Halsey’s Typhoon: The Epic Story of a Fighting Admiral, an Epic Storm and an Untold Rescue

by Bob Drury and Tom Clavin, Atlantic Monthly Press, New York, 2007, $25.

On December 18, 1944, Admiral William F. Halsey’s Third Fleet suffered one of the worst defeats in the history of the U.S. Navy. Three destroyers were lost, a dozen other warships crippled and 146 aircraft destroyed. In addition, 793 sailors lost their lives—more than twice the number lost in the Battle of Midway. Perhaps worst of all, the aggressive Halsey was compelled to withdraw his battered fleet from its mission of supporting General Douglas MacArthur’s troops in the Philippines. The enemy that had inflicted this devastating blow to the U.S. fleet was not the Japanese, however, but the sea itself in the form of a tropical cyclone known as Typhoon Cobra.

Halsey’s Typhoon is the gripping story of this little-known episode of World War II, in which the most powerful fleet in history was nearly destroyed by a natural disaster. It is a story of overconfidence at high levels of command, combined with almost unbelievable heroism at lower levels.

Among those cited for heroism by the authors was a future U.S. president, Gerald R. Ford. As a lieutenant junior grade aboard the light aircraft carrier Monterey, Ford led the firefighters who saved their ship by extinguishing blazes that broke out when planes broke loose inside the hanger. Although the carrier survived the typhoon, Monterey was so badly damaged that it had to return stateside for extensive repairs.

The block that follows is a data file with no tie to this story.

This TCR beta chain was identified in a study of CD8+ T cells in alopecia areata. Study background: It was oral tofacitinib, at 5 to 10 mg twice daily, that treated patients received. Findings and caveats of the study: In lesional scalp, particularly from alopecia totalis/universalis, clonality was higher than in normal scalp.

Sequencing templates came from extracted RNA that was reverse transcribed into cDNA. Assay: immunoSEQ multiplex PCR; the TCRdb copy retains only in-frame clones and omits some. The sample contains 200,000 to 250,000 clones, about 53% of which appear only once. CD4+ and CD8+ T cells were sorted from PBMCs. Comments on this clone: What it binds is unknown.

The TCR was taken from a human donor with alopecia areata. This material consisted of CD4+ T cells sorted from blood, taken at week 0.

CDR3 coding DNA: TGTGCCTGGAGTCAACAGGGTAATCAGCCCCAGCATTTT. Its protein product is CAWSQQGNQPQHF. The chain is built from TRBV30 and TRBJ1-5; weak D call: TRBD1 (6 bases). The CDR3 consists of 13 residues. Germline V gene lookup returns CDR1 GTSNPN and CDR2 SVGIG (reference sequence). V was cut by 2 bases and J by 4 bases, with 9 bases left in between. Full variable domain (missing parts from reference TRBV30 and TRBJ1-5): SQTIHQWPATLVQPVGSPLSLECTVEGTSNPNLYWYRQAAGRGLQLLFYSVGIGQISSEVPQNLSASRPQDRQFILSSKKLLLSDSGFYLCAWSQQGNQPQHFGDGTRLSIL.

If any individual could be singled out for distinction, it would have to be Lt. Cmdr. Henry L. Plage, commanding officer of the destroyer escort Tabberer. Disobeying orders, Plage rescued 55 survivors from the Pacific who would otherwise have perished. Fully expecting to be court-martialed when his dismasted ship limped into Ulithi Atoll, Plage instead received the Legion of Merit, and his ship was awarded a Navy Unit Commendation.

Halsey, who rode out the typhoon aboard the 45,000-ton battleship New Jersey, received the lion’s share of the blame for the disaster by the subsequent naval court of inquiry. That court faulted the admiral for not issuing a timely storm warning and for insisting his fleet maintain formation when each ship should have been taking action to ride out the typhoon as best it could. Only the intervention of Admiral Chester Nimitz, who recognized the potential negative impact on public morale if a national hero were disgraced at a critical point in the war, saved Halsey from censure or dismissal.


Originally published in the May 2007 issue of Military History. To subscribe, click here